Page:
Major New York news outlet, the Associated Press (AP) has announced that its latest version of The Associated Press Stylebook and Briefing on Media Law has a new section on cryptocurrencies. The 2019 AP Stylebook which was also announced for sale and additionally has entries on blockchain and Bitcoin, which provide definitions for the terms and explains how they are related.
The South Korean parliament will likely debate both bills in the coming weeks, although parties are unlikely to comment publicly on whether or not they will support either bill. Another glimmer of hope has appeared for South Korea’s crypto-community, with politicians set to debate a law that could open the door for conditional initial coin offerings (ICOs).
A digital asset management startup located in Los Angels, Arca is seeking Securities and Exchange Commission (SEC) approval to sell a new type of stablecoin to retail investors. In its document: “It is therefore anticipated that the underlying portfolio, and the NAV of Arca UST Coins, will have relatively little volatility. Although holders of Arca UST Coins could experience greater NAV volatility compared to typical stablecoins, such volatility will be relatively limited.”
A bill proposing the use of blockchain technology to store the government records and awarding cyber-security has been passed in the state of Colorado. The bill was put forth by the Senators Angela Williams and Kent Lambert and Representatives Joann Ginal and Robert Rankin. The bill coined that the use of blockchain tech could “transform improvements.”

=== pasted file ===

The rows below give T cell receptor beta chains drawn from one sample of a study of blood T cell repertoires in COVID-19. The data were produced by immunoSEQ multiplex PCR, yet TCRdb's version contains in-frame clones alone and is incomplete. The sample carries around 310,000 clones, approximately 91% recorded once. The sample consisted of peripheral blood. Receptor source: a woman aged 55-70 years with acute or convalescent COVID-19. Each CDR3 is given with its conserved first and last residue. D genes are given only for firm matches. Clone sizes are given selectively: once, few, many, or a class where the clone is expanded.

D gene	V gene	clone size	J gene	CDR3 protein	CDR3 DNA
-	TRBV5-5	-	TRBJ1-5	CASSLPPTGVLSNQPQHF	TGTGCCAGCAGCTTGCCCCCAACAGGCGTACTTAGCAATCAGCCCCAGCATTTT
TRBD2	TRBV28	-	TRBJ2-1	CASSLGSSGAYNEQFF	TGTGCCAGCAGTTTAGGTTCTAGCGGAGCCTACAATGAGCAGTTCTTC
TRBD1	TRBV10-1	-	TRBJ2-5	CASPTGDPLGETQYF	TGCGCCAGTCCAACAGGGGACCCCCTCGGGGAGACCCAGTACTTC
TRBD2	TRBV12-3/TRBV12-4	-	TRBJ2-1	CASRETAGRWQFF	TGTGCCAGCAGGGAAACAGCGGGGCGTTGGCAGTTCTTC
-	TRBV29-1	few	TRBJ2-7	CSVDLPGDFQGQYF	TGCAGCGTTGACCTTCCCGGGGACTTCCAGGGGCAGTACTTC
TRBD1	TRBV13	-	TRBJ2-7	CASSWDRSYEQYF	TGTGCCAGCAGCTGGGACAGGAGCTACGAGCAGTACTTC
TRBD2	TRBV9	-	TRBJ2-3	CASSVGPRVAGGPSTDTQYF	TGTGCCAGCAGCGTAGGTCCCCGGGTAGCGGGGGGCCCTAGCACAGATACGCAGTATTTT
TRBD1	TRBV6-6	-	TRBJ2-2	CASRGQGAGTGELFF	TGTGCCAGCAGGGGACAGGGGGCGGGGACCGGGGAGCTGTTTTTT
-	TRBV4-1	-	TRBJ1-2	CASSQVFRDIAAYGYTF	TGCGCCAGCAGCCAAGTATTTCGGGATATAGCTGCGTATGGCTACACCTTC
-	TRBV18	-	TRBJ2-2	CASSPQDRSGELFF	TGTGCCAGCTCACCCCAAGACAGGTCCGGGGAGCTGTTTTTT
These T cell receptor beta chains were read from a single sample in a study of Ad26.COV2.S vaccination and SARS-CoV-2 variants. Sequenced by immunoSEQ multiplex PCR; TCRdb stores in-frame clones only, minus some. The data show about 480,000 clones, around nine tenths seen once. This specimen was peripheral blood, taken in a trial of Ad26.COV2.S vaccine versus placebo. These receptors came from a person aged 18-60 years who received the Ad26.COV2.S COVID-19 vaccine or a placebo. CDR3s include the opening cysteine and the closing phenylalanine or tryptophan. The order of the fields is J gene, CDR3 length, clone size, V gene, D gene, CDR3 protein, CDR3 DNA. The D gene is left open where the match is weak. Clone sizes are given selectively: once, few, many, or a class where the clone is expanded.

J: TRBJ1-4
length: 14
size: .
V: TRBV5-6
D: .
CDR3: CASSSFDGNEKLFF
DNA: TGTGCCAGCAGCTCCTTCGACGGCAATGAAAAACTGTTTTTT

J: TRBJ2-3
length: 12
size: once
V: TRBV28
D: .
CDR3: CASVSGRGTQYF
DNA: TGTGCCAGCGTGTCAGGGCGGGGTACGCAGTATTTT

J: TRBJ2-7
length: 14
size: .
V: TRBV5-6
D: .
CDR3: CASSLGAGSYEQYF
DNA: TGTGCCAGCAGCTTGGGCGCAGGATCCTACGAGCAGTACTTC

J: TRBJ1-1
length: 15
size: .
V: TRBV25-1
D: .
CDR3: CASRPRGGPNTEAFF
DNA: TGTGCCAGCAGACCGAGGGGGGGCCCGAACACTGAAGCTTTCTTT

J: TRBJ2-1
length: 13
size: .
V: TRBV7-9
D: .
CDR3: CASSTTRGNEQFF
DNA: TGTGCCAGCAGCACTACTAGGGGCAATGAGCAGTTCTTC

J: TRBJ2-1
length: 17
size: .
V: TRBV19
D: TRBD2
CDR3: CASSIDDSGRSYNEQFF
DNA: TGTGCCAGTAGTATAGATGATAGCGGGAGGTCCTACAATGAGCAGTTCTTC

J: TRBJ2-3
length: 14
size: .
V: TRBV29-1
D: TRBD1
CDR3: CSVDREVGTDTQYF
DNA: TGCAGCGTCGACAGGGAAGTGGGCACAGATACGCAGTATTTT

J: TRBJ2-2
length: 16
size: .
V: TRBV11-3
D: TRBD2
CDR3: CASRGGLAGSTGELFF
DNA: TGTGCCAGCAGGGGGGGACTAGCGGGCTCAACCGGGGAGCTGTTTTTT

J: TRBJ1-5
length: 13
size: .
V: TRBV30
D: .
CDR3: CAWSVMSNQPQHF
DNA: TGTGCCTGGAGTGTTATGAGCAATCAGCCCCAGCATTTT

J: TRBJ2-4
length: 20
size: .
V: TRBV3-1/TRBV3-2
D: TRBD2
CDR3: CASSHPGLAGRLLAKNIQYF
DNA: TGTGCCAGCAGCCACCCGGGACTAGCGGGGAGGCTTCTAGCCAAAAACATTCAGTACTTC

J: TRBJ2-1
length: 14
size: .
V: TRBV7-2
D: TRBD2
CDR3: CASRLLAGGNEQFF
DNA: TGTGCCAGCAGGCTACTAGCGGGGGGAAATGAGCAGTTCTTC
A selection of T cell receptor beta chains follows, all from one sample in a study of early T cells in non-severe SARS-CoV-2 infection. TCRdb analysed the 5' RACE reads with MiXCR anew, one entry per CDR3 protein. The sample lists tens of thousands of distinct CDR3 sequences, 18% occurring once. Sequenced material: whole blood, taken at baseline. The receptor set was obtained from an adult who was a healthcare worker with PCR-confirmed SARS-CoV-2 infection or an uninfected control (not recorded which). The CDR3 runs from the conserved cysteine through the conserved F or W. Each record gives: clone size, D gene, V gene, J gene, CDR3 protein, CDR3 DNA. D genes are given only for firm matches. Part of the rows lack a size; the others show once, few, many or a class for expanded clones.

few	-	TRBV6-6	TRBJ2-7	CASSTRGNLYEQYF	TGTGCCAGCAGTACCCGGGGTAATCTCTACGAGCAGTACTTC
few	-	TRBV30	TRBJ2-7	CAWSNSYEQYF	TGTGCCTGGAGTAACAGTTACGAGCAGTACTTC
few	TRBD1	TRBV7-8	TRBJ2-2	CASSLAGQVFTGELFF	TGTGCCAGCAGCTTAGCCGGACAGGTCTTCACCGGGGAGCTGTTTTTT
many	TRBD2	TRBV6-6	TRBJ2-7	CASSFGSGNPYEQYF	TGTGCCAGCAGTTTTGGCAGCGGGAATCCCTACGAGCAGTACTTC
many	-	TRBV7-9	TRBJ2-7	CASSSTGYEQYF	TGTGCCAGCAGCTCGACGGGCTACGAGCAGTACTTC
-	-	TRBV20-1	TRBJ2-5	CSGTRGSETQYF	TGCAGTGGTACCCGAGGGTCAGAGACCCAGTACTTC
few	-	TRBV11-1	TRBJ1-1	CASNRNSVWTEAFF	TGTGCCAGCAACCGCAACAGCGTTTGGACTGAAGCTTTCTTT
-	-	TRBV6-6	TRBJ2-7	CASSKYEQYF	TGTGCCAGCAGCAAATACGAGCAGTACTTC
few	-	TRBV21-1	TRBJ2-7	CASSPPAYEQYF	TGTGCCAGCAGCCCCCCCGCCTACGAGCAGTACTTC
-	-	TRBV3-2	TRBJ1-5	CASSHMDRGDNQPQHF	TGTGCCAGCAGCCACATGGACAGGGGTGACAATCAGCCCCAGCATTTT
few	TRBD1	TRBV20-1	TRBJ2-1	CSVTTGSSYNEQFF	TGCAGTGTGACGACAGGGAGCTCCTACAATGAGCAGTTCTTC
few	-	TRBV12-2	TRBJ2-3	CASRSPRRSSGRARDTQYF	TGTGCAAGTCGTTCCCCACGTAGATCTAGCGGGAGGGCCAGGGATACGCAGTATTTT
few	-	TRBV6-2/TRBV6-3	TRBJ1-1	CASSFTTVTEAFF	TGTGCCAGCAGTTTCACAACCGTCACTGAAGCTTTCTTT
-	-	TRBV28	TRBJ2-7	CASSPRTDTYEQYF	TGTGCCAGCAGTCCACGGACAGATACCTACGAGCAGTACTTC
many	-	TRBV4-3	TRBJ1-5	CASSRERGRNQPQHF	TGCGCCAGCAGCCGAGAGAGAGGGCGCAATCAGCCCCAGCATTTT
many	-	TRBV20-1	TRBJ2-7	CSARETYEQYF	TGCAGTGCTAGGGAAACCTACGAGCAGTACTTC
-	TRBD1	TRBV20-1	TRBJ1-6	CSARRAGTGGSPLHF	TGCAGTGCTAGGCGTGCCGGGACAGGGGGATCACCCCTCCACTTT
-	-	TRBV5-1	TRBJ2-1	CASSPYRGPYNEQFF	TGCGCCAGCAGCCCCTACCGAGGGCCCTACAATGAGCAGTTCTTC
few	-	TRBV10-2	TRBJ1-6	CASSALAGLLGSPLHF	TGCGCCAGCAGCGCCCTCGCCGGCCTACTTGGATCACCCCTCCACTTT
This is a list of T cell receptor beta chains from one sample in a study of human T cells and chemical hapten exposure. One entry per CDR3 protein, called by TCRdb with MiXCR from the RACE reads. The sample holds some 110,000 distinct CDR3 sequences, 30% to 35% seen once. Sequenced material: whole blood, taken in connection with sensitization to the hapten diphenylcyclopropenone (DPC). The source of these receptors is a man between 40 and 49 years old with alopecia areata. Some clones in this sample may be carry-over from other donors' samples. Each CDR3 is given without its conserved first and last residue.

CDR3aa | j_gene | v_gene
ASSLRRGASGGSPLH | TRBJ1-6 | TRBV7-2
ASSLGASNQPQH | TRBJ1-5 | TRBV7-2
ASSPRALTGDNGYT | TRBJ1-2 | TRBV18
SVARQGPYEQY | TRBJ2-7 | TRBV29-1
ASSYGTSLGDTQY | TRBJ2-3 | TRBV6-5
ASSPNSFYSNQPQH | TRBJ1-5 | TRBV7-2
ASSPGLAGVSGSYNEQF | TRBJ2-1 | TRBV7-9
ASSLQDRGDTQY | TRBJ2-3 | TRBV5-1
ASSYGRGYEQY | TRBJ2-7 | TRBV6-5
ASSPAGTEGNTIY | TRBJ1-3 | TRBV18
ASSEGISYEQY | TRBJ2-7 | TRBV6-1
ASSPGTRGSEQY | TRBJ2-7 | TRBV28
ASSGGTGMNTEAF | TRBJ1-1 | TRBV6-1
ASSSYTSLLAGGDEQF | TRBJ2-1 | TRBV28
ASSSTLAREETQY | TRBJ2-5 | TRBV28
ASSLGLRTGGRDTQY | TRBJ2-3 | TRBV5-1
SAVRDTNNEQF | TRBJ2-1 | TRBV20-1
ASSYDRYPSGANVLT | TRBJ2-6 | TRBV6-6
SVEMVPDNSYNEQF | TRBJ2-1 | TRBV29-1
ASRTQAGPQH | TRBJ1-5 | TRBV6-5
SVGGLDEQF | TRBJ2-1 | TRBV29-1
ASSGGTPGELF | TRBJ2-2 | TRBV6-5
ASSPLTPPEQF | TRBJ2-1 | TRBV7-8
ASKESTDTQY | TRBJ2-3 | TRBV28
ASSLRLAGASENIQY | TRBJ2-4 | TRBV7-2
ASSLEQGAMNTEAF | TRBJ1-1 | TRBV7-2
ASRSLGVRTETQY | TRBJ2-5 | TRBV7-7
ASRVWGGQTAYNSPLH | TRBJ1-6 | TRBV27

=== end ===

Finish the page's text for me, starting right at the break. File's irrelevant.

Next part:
The Delaware state senators have presented two bills covering the limited partnership companies and limited liability companies to embrace blockchain tech. The said technology could benefit the process of managing records and also for specific electronic transmissions. The two bills are SB182 and SB183 introduced under Chapter 17 and 18.
More lawyers are taking the initiative to learn the nature of cryptocurrency in solving divorce cases related to cryptocurrency owning. Increasing challenges arise from crypto ownership agreed by several lawyers with the reality of it can be hidden from their partner.
Standards relating to cryptocurrencies will be revised soon, by Financial Action Task Force (FATF), that is also responsible for setting global money laundering policies (AML). The ordered was given by all thirty-five countries and the European Commission.
The U.S. government is working on a ‘comprehensive strategy’ in respect of cryptocurrencies. Rob Jay Rosenstein, the deputy attorney general, has highlighted the formation of cybercrime task force established by the Justice Department. He emphasized that the task force foresees to develop strategies to curtail cybercrime. He also added that the major challenge is to obtain crypto educated federal officials.
Chairman of the Saudi Arabia’s Capital Market Authority, Mohammed ElKuwaiz said crypto regulations would come up soon. He said, “The regulators in Saudi have been following developments with cryptocurrencies with great interest.”
The South Korean government unveiled two sets of cryptocurrency legislations. The government exposed anti-money laundering guidelines for banks that provide support services to cryptocurrency exchanges. The legislation was prepared by the Korean Financial Intelligence Unit (FIU). It was also revealed that the ‘real-name system’ will be implemented from 30th January.